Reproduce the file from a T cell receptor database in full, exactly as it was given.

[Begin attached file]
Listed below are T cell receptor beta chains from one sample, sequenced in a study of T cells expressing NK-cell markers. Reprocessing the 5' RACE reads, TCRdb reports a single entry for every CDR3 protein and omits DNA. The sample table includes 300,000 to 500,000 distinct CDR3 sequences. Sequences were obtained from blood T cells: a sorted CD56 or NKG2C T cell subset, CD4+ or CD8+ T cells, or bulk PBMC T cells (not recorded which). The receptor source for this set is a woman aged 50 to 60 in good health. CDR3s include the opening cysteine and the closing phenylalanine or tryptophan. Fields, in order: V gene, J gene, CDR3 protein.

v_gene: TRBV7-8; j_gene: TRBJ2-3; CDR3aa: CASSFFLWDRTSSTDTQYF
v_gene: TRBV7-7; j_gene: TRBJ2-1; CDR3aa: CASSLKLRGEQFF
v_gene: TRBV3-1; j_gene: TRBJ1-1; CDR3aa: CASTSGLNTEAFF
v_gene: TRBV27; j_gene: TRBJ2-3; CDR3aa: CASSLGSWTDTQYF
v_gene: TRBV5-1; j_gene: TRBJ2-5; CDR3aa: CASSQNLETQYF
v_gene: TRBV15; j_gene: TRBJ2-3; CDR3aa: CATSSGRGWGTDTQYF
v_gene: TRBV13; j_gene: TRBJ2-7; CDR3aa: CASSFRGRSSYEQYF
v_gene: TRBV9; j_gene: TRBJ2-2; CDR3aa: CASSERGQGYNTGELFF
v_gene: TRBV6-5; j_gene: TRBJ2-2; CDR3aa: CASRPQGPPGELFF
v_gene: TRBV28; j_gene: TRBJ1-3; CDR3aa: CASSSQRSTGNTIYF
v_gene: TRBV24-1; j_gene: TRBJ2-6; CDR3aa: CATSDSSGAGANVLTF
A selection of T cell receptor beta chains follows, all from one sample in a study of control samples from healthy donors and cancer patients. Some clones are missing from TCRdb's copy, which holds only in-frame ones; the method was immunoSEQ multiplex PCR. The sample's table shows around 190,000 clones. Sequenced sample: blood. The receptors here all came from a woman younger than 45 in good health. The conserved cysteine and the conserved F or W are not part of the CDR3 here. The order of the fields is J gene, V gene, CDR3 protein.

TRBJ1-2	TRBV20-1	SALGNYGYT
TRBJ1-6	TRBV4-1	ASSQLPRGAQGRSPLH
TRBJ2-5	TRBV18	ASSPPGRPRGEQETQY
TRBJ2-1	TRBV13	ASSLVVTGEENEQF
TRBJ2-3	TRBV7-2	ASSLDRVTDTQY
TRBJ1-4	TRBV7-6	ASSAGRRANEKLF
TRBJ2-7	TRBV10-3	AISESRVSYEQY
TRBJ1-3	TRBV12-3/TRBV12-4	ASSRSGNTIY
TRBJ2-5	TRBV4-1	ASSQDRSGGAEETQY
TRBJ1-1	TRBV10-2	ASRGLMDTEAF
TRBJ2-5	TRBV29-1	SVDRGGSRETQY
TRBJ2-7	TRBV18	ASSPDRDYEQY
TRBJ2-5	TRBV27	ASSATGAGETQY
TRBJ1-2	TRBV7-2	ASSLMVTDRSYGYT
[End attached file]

Listed below are T cell receptor beta chains from one sample, sequenced in a study of T cells expressing NK-cell markers. Reprocessing the 5' RACE reads, TCRdb reports a single entry for every CDR3 protein and omits DNA. The sample table includes 300,000 to 500,000 distinct CDR3 sequences. Sequences were obtained from blood T cells: a sorted CD56 or NKG2C T cell subset, CD4+ or CD8+ T cells, or bulk PBMC T cells (not recorded which). The receptor source for this set is a woman aged 50 to 60 in good health. CDR3s include the opening cysteine and the closing phenylalanine or tryptophan. Fields, in order: V gene, J gene, CDR3 protein.

v_gene: TRBV7-8; j_gene: TRBJ2-3; CDR3aa: CASSFFLWDRTSSTDTQYF
v_gene: TRBV7-7; j_gene: TRBJ2-1; CDR3aa: CASSLKLRGEQFF
v_gene: TRBV3-1; j_gene: TRBJ1-1; CDR3aa: CASTSGLNTEAFF
v_gene: TRBV27; j_gene: TRBJ2-3; CDR3aa: CASSLGSWTDTQYF
v_gene: TRBV5-1; j_gene: TRBJ2-5; CDR3aa: CASSQNLETQYF
v_gene: TRBV15; j_gene: TRBJ2-3; CDR3aa: CATSSGRGWGTDTQYF
v_gene: TRBV13; j_gene: TRBJ2-7; CDR3aa: CASSFRGRSSYEQYF
v_gene: TRBV9; j_gene: TRBJ2-2; CDR3aa: CASSERGQGYNTGELFF
v_gene: TRBV6-5; j_gene: TRBJ2-2; CDR3aa: CASRPQGPPGELFF
v_gene: TRBV28; j_gene: TRBJ1-3; CDR3aa: CASSSQRSTGNTIYF
v_gene: TRBV24-1; j_gene: TRBJ2-6; CDR3aa: CATSDSSGAGANVLTF
A selection of T cell receptor beta chains follows, all from one sample in a study of control samples from healthy donors and cancer patients. Some clones are missing from TCRdb's copy, which holds only in-frame ones; the method was immunoSEQ multiplex PCR. The sample's table shows around 190,000 clones. Sequenced sample: blood. The receptors here all came from a woman younger than 45 in good health. The conserved cysteine and the conserved F or W are not part of the CDR3 here. The order of the fields is J gene, V gene, CDR3 protein.

TRBJ1-2	TRBV20-1	SALGNYGYT
TRBJ1-6	TRBV4-1	ASSQLPRGAQGRSPLH
TRBJ2-5	TRBV18	ASSPPGRPRGEQETQY
TRBJ2-1	TRBV13	ASSLVVTGEENEQF
TRBJ2-3	TRBV7-2	ASSLDRVTDTQY
TRBJ1-4	TRBV7-6	ASSAGRRANEKLF
TRBJ2-7	TRBV10-3	AISESRVSYEQY
TRBJ1-3	TRBV12-3/TRBV12-4	ASSRSGNTIY
TRBJ2-5	TRBV4-1	ASSQDRSGGAEETQY
TRBJ1-1	TRBV10-2	ASRGLMDTEAF
TRBJ2-5	TRBV29-1	SVDRGGSRETQY
TRBJ2-7	TRBV18	ASSPDRDYEQY
TRBJ2-5	TRBV27	ASSATGAGETQY
TRBJ1-2	TRBV7-2	ASSLMVTDRSYGYT